Nigeria has a rising drug problem and we can no longer afford to sit still and do nothing about it.
In recent times, we’ve experienced astronomical increase of opioid use among Nigerian youths. Three experiences have brought this reality closer home.
Osahon was my former colleague. He always had a bottle of coke on his desk and I kept teasing him about his coke addiction not knowing it was laced with tramadol. Tolu and Uche were corps members in Enugu. On their Passing out parade day, they came to a pharmacy shop beside Polo park mall and bought over 10 bottles of cough syrup. I had come to purchase ear drops. I imagined the dispenser would question them or at least ask for doctors’ prescription, but no, he was all too happy to make his sales! John was a local tax collector at a park in Slaughter market, Port Harcourt. One evening a fight broke out between him and some drivers. With the heavy influence of tramadol, he began to have tremors. His friends did a cold compress and carried him away to a clinic.
These stories are just a few compared to everyday experiences people have with drug use and users; with the addiction most common in youths between 18-20 years old, several of whom are on a combination of substances.
Drug dependency is an adaptive state that develops from repeated drug administration and which results in withdrawal upon cessation of drug use while drug addiction is defined as compulsive, out-of-control drug use despite negative consequence (Source: Wikipedia). According to Dorcas Oluremi Fareo*, abused drugs are categorized as follows: stimulants, hallucinogens, narcotics, tranquilizers, sedatives and inhalants.
The most commonly abused drugs and substance are opiate based painkillers such as tramadol, rohypnol, Exol and Benzodiazephines, and Cough syrups like benylin and codeine. Others include Shisha, heroin, cocaine, crack, cannabis, alcohol and tobacco. There is also the practice of inhaling methamphetamine, glue, nail polish, perfumes, gutters & refuse dump. It is estimated that over 500,000 bottles of codeine are being consumed everyday by over 40% of the population on one form of substance abuse or the other.
The days of looking at drug offenders as dirty touts on the streets are now over. A great percentage of the offenders are professionals: bankers, doctors, Engineers, just about anyone. Because people have mastered the art of covering their tracks, parents are unaware when their children and wards become drug users. Fancy private schools do not provide a shield while government schools have become major trafficking centres. Teenagers even hail themselves as “science students” following the words of Olamide (popular Nigerian hip-hop artist)- “Science” meaning the ability to combine several of the drugs mentioned above.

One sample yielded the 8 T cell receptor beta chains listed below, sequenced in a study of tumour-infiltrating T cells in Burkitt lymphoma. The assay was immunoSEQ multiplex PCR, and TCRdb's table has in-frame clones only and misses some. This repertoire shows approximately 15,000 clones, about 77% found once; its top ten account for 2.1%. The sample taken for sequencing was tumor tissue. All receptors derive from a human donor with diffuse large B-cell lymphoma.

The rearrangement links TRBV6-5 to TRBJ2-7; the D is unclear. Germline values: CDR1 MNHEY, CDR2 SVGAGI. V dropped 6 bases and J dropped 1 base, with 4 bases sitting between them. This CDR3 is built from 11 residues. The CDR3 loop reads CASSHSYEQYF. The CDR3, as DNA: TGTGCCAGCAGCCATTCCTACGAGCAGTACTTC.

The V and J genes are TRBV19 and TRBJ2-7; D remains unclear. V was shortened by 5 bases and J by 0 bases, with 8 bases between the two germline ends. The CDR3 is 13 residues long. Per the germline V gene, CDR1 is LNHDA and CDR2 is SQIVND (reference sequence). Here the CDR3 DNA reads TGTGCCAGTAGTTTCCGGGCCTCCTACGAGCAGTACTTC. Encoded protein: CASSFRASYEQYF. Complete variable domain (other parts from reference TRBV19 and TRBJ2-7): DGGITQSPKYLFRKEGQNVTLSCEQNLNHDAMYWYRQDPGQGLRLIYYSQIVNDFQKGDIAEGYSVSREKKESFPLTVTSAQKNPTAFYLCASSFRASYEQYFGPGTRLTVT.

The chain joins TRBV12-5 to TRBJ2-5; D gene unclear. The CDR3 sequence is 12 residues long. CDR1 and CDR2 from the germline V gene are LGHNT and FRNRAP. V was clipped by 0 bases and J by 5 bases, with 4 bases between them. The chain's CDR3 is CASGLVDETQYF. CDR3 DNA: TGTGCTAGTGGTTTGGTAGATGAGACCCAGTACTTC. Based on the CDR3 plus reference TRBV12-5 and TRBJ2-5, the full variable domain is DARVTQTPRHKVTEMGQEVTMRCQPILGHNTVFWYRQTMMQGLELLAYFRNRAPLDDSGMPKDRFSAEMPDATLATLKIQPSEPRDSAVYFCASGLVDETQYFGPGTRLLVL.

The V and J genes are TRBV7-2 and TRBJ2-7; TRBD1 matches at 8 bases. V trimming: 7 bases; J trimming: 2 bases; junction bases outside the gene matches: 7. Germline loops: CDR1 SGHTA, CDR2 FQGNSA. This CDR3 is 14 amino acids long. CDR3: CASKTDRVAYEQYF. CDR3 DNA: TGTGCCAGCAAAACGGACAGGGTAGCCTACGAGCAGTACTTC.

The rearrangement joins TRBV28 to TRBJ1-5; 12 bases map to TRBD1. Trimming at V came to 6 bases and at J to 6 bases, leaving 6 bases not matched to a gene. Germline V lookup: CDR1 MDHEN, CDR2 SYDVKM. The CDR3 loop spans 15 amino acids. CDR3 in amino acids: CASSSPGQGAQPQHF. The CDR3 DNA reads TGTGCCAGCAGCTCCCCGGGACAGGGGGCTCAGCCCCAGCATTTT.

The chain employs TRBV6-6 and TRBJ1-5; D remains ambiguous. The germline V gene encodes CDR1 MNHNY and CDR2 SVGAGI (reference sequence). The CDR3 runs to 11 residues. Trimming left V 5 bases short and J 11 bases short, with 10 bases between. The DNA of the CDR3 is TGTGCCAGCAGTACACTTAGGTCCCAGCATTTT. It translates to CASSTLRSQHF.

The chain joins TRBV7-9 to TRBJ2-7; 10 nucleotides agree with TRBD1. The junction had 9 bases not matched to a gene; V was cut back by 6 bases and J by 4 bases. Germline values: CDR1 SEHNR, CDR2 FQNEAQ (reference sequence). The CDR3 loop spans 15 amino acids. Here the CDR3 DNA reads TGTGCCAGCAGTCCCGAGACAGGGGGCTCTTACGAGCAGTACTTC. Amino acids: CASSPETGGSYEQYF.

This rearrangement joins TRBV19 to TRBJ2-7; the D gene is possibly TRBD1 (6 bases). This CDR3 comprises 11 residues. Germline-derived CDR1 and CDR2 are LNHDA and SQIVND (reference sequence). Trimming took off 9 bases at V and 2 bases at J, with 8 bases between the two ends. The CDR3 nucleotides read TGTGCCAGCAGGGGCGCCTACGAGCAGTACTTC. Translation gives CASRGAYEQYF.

In looking for solutions, NAFDAC becomes the first port of call. There is the need to regulate and, in some cases, ban the importation of such drugs legally into the country. Drugs such as tramadol is so common that every aboki on the street sells them. NAFDAC must rise to its primary role of drug administration and control. Forget about press releases and work the talk, Nigerians will see results for themselves.
The Nigerian Custom service also has a great role to play in the fight against drug importation and circulation. By plugging supply channels, the circulation channels can be reduced. The national drug policy recently launched did not address this menace. Hence the ministry of health should as a matter of all urgency have a review of the policy to include issues bothering on drug use, dependency and addiction.
We must begin to look at sustainable solutions rather than criminalizing drug users. I visited a prison recently where I learnt that most of the juvenile cases were drug and petty theft related. Several persons will agree with me that the prison is no place for drug addicts. I would rather they are committed to rehabilitation centres built across the country. Also, if a prison term is inevitable then segregation of prisons based on offences should be adopted instead of lumping everyone together. Our prisons do not have the facility to carter for such rehabilitation process.
Finally, I’ll address the parents (family). Never hold brief for your child and say “I know Junior, he’ll never do a thing like that” Always be on the look out for behavioural changes in your children. Some red flags could be mood swings, aggression, withdrawal to oneself, insomnia, loss of appetite, depression, weight loss and tremors. Also look out for slow motor coordination, lethargy, poor performance in school and hypersensitivity. These drugs are often colourless so you may not detect them. But when you see your child or ward always carrying bottles of water, lacasera or coke around, you may want to probe further to know the real content of those bottles. Don’t live in denial, seek help as soon as possible.
Consequently, the government through the ministry of health must seek to build more rehabilitation centres to accommodate the coming tsunami if nothing is done to stop these youths.